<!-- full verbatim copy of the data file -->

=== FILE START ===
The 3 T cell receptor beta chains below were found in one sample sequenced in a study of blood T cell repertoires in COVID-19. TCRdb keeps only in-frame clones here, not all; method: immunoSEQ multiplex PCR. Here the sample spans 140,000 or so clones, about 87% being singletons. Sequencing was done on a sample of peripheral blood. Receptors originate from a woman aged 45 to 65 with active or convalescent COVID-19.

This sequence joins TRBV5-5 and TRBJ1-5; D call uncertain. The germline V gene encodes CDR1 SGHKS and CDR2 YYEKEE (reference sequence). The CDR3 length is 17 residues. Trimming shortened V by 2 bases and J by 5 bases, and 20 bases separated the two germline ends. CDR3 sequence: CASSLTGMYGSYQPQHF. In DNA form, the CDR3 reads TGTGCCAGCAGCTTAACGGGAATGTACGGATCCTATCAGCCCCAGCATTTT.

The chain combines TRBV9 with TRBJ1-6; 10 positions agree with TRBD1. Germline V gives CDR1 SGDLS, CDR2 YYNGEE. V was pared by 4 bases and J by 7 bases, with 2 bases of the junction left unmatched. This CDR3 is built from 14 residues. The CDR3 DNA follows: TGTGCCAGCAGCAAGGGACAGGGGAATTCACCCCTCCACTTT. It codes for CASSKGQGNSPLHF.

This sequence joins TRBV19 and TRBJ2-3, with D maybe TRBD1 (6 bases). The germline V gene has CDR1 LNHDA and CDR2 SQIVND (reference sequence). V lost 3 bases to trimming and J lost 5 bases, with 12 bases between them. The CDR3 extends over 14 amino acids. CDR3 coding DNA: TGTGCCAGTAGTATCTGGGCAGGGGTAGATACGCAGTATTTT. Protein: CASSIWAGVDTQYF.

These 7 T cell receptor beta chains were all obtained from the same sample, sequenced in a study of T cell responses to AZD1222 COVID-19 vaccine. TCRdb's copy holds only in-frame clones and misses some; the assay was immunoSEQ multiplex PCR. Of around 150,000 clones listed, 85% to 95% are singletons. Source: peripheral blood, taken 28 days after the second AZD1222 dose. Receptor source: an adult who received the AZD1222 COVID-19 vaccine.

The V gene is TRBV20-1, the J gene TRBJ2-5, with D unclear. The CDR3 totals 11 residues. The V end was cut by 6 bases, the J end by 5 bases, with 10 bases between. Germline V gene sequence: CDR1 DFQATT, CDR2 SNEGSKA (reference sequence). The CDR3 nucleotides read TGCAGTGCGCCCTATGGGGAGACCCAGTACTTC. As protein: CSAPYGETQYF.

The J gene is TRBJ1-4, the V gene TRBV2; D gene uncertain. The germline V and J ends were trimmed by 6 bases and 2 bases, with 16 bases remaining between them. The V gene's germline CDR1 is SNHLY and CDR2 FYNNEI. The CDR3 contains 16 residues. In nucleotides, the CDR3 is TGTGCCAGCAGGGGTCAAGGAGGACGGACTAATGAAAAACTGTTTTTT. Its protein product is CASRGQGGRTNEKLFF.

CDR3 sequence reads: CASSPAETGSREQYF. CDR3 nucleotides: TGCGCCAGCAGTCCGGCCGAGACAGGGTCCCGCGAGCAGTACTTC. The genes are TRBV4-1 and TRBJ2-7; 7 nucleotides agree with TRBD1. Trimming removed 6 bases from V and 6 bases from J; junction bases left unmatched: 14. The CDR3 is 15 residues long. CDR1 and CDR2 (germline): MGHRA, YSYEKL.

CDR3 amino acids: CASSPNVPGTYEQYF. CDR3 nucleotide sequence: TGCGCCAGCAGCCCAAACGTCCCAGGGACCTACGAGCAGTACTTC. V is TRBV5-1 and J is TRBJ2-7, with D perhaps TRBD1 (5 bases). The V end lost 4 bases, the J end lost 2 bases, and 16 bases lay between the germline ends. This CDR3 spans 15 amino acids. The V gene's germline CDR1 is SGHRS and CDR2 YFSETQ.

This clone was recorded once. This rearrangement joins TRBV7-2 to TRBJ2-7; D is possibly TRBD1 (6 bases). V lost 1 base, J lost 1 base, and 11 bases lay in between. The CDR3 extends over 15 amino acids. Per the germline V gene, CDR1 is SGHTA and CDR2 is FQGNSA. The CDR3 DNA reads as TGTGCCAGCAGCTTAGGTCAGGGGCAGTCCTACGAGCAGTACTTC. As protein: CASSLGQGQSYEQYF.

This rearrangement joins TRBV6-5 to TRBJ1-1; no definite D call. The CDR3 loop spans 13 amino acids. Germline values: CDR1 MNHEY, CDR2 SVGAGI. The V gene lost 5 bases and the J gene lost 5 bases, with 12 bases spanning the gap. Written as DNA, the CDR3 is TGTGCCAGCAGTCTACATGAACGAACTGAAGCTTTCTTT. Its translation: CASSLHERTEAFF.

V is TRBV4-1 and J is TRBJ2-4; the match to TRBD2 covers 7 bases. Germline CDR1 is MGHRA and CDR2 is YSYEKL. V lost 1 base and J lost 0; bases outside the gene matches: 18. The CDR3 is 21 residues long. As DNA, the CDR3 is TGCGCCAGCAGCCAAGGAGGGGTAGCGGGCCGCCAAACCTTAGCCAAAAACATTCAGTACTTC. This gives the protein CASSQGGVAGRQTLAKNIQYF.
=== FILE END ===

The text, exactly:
The 3 T cell receptor beta chains below were found in one sample sequenced in a study of blood T cell repertoires in COVID-19. TCRdb keeps only in-frame clones here, not all; method: immunoSEQ multiplex PCR. Here the sample spans 140,000 or so clones, about 87% being singletons. Sequencing was done on a sample of peripheral blood. Receptors originate from a woman aged 45 to 65 with active or convalescent COVID-19.

This sequence joins TRBV5-5 and TRBJ1-5; D call uncertain. The germline V gene encodes CDR1 SGHKS and CDR2 YYEKEE (reference sequence). The CDR3 length is 17 residues. Trimming shortened V by 2 bases and J by 5 bases, and 20 bases separated the two germline ends. CDR3 sequence: CASSLTGMYGSYQPQHF. In DNA form, the CDR3 reads TGTGCCAGCAGCTTAACGGGAATGTACGGATCCTATCAGCCCCAGCATTTT.

The chain combines TRBV9 with TRBJ1-6; 10 positions agree with TRBD1. Germline V gives CDR1 SGDLS, CDR2 YYNGEE. V was pared by 4 bases and J by 7 bases, with 2 bases of the junction left unmatched. This CDR3 is built from 14 residues. The CDR3 DNA follows: TGTGCCAGCAGCAAGGGACAGGGGAATTCACCCCTCCACTTT. It codes for CASSKGQGNSPLHF.

This sequence joins TRBV19 and TRBJ2-3, with D maybe TRBD1 (6 bases). The germline V gene has CDR1 LNHDA and CDR2 SQIVND (reference sequence). V lost 3 bases to trimming and J lost 5 bases, with 12 bases between them. The CDR3 extends over 14 amino acids. CDR3 coding DNA: TGTGCCAGTAGTATCTGGGCAGGGGTAGATACGCAGTATTTT. Protein: CASSIWAGVDTQYF.

These 7 T cell receptor beta chains were all obtained from the same sample, sequenced in a study of T cell responses to AZD1222 COVID-19 vaccine. TCRdb's copy holds only in-frame clones and misses some; the assay was immunoSEQ multiplex PCR. Of around 150,000 clones listed, 85% to 95% are singletons. Source: peripheral blood, taken 28 days after the second AZD1222 dose. Receptor source: an adult who received the AZD1222 COVID-19 vaccine.

The V gene is TRBV20-1, the J gene TRBJ2-5, with D unclear. The CDR3 totals 11 residues. The V end was cut by 6 bases, the J end by 5 bases, with 10 bases between. Germline V gene sequence: CDR1 DFQATT, CDR2 SNEGSKA (reference sequence). The CDR3 nucleotides read TGCAGTGCGCCCTATGGGGAGACCCAGTACTTC. As protein: CSAPYGETQYF.

The J gene is TRBJ1-4, the V gene TRBV2; D gene uncertain. The germline V and J ends were trimmed by 6 bases and 2 bases, with 16 bases remaining between them. The V gene's germline CDR1 is SNHLY and CDR2 FYNNEI. The CDR3 contains 16 residues. In nucleotides, the CDR3 is TGTGCCAGCAGGGGTCAAGGAGGACGGACTAATGAAAAACTGTTTTTT. Its protein product is CASRGQGGRTNEKLFF.

CDR3 sequence reads: CASSPAETGSREQYF. CDR3 nucleotides: TGCGCCAGCAGTCCGGCCGAGACAGGGTCCCGCGAGCAGTACTTC. The genes are TRBV4-1 and TRBJ2-7; 7 nucleotides agree with TRBD1. Trimming removed 6 bases from V and 6 bases from J; junction bases left unmatched: 14. The CDR3 is 15 residues long. CDR1 and CDR2 (germline): MGHRA, YSYEKL.

CDR3 amino acids: CASSPNVPGTYEQYF. CDR3 nucleotide sequence: TGCGCCAGCAGCCCAAACGTCCCAGGGACCTACGAGCAGTACTTC. V is TRBV5-1 and J is TRBJ2-7, with D perhaps TRBD1 (5 bases). The V end lost 4 bases, the J end lost 2 bases, and 16 bases lay between the germline ends. This CDR3 spans 15 amino acids. The V gene's germline CDR1 is SGHRS and CDR2 YFSETQ.

This clone was recorded once. This rearrangement joins TRBV7-2 to TRBJ2-7; D is possibly TRBD1 (6 bases). V lost 1 base, J lost 1 base, and 11 bases lay in between. The CDR3 extends over 15 amino acids. Per the germline V gene, CDR1 is SGHTA and CDR2 is FQGNSA. The CDR3 DNA reads as TGTGCCAGCAGCTTAGGTCAGGGGCAGTCCTACGAGCAGTACTTC. As protein: CASSLGQGQSYEQYF.

This rearrangement joins TRBV6-5 to TRBJ1-1; no definite D call. The CDR3 loop spans 13 amino acids. Germline values: CDR1 MNHEY, CDR2 SVGAGI. The V gene lost 5 bases and the J gene lost 5 bases, with 12 bases spanning the gap. Written as DNA, the CDR3 is TGTGCCAGCAGTCTACATGAACGAACTGAAGCTTTCTTT. Its translation: CASSLHERTEAFF.

V is TRBV4-1 and J is TRBJ2-4; the match to TRBD2 covers 7 bases. Germline CDR1 is MGHRA and CDR2 is YSYEKL. V lost 1 base and J lost 0; bases outside the gene matches: 18. The CDR3 is 21 residues long. As DNA, the CDR3 is TGCGCCAGCAGCCAAGGAGGGGTAGCGGGCCGCCAAACCTTAGCCAAAAACATTCAGTACTTC. This gives the protein CASSQGGVAGRQTLAKNIQYF.